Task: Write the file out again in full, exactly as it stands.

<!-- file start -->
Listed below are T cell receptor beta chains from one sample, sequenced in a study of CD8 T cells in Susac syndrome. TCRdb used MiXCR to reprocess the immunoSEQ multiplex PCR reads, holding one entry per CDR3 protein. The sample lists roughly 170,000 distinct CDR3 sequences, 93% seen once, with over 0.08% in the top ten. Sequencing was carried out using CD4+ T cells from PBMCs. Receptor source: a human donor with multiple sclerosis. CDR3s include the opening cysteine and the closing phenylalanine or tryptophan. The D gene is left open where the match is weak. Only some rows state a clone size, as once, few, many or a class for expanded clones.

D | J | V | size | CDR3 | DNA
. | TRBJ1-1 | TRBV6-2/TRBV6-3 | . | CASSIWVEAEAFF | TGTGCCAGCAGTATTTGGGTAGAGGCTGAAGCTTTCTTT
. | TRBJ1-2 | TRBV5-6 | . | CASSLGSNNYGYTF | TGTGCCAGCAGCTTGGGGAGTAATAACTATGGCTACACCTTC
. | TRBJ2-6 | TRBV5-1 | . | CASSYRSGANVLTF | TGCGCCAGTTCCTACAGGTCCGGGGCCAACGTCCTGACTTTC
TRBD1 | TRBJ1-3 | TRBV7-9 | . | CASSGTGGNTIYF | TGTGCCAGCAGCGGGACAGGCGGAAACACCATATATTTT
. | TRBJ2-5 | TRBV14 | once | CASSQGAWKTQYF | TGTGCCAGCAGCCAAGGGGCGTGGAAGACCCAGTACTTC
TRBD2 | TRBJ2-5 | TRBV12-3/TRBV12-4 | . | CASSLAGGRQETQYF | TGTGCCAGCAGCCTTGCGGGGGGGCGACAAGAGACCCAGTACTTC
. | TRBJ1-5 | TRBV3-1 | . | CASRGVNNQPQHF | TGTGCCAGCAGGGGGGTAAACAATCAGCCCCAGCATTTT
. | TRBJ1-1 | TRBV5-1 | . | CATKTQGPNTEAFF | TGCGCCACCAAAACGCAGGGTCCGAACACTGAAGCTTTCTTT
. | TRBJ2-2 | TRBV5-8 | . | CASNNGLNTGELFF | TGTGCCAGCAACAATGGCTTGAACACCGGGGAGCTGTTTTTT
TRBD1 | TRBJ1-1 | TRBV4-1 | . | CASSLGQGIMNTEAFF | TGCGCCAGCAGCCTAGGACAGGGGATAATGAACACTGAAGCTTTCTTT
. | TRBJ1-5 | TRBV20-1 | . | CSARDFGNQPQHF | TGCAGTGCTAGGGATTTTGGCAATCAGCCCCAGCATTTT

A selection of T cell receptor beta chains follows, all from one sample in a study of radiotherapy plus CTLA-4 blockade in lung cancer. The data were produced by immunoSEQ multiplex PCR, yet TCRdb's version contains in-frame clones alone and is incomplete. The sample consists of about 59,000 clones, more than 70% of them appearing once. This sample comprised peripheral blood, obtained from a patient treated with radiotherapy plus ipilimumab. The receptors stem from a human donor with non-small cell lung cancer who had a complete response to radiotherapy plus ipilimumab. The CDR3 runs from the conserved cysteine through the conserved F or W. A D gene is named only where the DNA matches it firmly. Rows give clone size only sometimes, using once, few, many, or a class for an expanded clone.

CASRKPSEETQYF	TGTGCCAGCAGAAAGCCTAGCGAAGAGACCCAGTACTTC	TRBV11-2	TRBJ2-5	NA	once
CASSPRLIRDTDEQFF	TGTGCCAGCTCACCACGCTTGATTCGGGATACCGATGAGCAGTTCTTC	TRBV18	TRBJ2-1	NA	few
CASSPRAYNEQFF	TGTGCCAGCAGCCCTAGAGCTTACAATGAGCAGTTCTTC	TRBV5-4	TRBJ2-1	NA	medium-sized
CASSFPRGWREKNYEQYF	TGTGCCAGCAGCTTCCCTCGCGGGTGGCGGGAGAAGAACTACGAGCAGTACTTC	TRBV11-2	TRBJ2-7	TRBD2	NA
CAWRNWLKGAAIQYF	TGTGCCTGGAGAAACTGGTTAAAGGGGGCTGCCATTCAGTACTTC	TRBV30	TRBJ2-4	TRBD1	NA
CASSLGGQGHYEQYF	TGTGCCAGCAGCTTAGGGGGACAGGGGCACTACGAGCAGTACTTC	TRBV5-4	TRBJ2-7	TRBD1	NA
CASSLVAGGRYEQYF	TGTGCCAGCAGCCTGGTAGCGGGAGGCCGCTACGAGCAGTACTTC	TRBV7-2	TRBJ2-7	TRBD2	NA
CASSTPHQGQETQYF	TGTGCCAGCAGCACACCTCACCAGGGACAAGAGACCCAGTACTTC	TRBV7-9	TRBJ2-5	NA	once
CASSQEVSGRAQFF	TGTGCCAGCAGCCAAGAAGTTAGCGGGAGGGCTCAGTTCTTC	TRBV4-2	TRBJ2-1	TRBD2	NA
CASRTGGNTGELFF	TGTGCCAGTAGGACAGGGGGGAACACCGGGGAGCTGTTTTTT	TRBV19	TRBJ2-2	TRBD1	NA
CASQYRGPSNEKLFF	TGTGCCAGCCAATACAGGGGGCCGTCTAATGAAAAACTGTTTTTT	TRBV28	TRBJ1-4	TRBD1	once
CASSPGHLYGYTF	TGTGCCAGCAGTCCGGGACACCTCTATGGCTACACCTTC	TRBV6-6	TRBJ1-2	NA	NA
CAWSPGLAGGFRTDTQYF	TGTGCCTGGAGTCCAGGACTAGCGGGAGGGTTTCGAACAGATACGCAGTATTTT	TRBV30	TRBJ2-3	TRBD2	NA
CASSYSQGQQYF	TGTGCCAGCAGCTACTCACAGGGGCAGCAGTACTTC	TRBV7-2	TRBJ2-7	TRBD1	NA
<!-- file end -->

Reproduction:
Listed below are T cell receptor beta chains from one sample, sequenced in a study of CD8 T cells in Susac syndrome. TCRdb used MiXCR to reprocess the immunoSEQ multiplex PCR reads, holding one entry per CDR3 protein. The sample lists roughly 170,000 distinct CDR3 sequences, 93% seen once, with over 0.08% in the top ten. Sequencing was carried out using CD4+ T cells from PBMCs. Receptor source: a human donor with multiple sclerosis. CDR3s include the opening cysteine and the closing phenylalanine or tryptophan. The D gene is left open where the match is weak. Only some rows state a clone size, as once, few, many or a class for expanded clones.

D | J | V | size | CDR3 | DNA
. | TRBJ1-1 | TRBV6-2/TRBV6-3 | . | CASSIWVEAEAFF | TGTGCCAGCAGTATTTGGGTAGAGGCTGAAGCTTTCTTT
. | TRBJ1-2 | TRBV5-6 | . | CASSLGSNNYGYTF | TGTGCCAGCAGCTTGGGGAGTAATAACTATGGCTACACCTTC
. | TRBJ2-6 | TRBV5-1 | . | CASSYRSGANVLTF | TGCGCCAGTTCCTACAGGTCCGGGGCCAACGTCCTGACTTTC
TRBD1 | TRBJ1-3 | TRBV7-9 | . | CASSGTGGNTIYF | TGTGCCAGCAGCGGGACAGGCGGAAACACCATATATTTT
. | TRBJ2-5 | TRBV14 | once | CASSQGAWKTQYF | TGTGCCAGCAGCCAAGGGGCGTGGAAGACCCAGTACTTC
TRBD2 | TRBJ2-5 | TRBV12-3/TRBV12-4 | . | CASSLAGGRQETQYF | TGTGCCAGCAGCCTTGCGGGGGGGCGACAAGAGACCCAGTACTTC
. | TRBJ1-5 | TRBV3-1 | . | CASRGVNNQPQHF | TGTGCCAGCAGGGGGGTAAACAATCAGCCCCAGCATTTT
. | TRBJ1-1 | TRBV5-1 | . | CATKTQGPNTEAFF | TGCGCCACCAAAACGCAGGGTCCGAACACTGAAGCTTTCTTT
. | TRBJ2-2 | TRBV5-8 | . | CASNNGLNTGELFF | TGTGCCAGCAACAATGGCTTGAACACCGGGGAGCTGTTTTTT
TRBD1 | TRBJ1-1 | TRBV4-1 | . | CASSLGQGIMNTEAFF | TGCGCCAGCAGCCTAGGACAGGGGATAATGAACACTGAAGCTTTCTTT
. | TRBJ1-5 | TRBV20-1 | . | CSARDFGNQPQHF | TGCAGTGCTAGGGATTTTGGCAATCAGCCCCAGCATTTT

A selection of T cell receptor beta chains follows, all from one sample in a study of radiotherapy plus CTLA-4 blockade in lung cancer. The data were produced by immunoSEQ multiplex PCR, yet TCRdb's version contains in-frame clones alone and is incomplete. The sample consists of about 59,000 clones, more than 70% of them appearing once. This sample comprised peripheral blood, obtained from a patient treated with radiotherapy plus ipilimumab. The receptors stem from a human donor with non-small cell lung cancer who had a complete response to radiotherapy plus ipilimumab. The CDR3 runs from the conserved cysteine through the conserved F or W. A D gene is named only where the DNA matches it firmly. Rows give clone size only sometimes, using once, few, many, or a class for an expanded clone.

CASRKPSEETQYF	TGTGCCAGCAGAAAGCCTAGCGAAGAGACCCAGTACTTC	TRBV11-2	TRBJ2-5	NA	once
CASSPRLIRDTDEQFF	TGTGCCAGCTCACCACGCTTGATTCGGGATACCGATGAGCAGTTCTTC	TRBV18	TRBJ2-1	NA	few
CASSPRAYNEQFF	TGTGCCAGCAGCCCTAGAGCTTACAATGAGCAGTTCTTC	TRBV5-4	TRBJ2-1	NA	medium-sized
CASSFPRGWREKNYEQYF	TGTGCCAGCAGCTTCCCTCGCGGGTGGCGGGAGAAGAACTACGAGCAGTACTTC	TRBV11-2	TRBJ2-7	TRBD2	NA
CAWRNWLKGAAIQYF	TGTGCCTGGAGAAACTGGTTAAAGGGGGCTGCCATTCAGTACTTC	TRBV30	TRBJ2-4	TRBD1	NA
CASSLGGQGHYEQYF	TGTGCCAGCAGCTTAGGGGGACAGGGGCACTACGAGCAGTACTTC	TRBV5-4	TRBJ2-7	TRBD1	NA
CASSLVAGGRYEQYF	TGTGCCAGCAGCCTGGTAGCGGGAGGCCGCTACGAGCAGTACTTC	TRBV7-2	TRBJ2-7	TRBD2	NA
CASSTPHQGQETQYF	TGTGCCAGCAGCACACCTCACCAGGGACAAGAGACCCAGTACTTC	TRBV7-9	TRBJ2-5	NA	once
CASSQEVSGRAQFF	TGTGCCAGCAGCCAAGAAGTTAGCGGGAGGGCTCAGTTCTTC	TRBV4-2	TRBJ2-1	TRBD2	NA
CASRTGGNTGELFF	TGTGCCAGTAGGACAGGGGGGAACACCGGGGAGCTGTTTTTT	TRBV19	TRBJ2-2	TRBD1	NA
CASQYRGPSNEKLFF	TGTGCCAGCCAATACAGGGGGCCGTCTAATGAAAAACTGTTTTTT	TRBV28	TRBJ1-4	TRBD1	once
CASSPGHLYGYTF	TGTGCCAGCAGTCCGGGACACCTCTATGGCTACACCTTC	TRBV6-6	TRBJ1-2	NA	NA
CAWSPGLAGGFRTDTQYF	TGTGCCTGGAGTCCAGGACTAGCGGGAGGGTTTCGAACAGATACGCAGTATTTT	TRBV30	TRBJ2-3	TRBD2	NA
CASSYSQGQQYF	TGTGCCAGCAGCTACTCACAGGGGCAGCAGTACTTC	TRBV7-2	TRBJ2-7	TRBD1	NA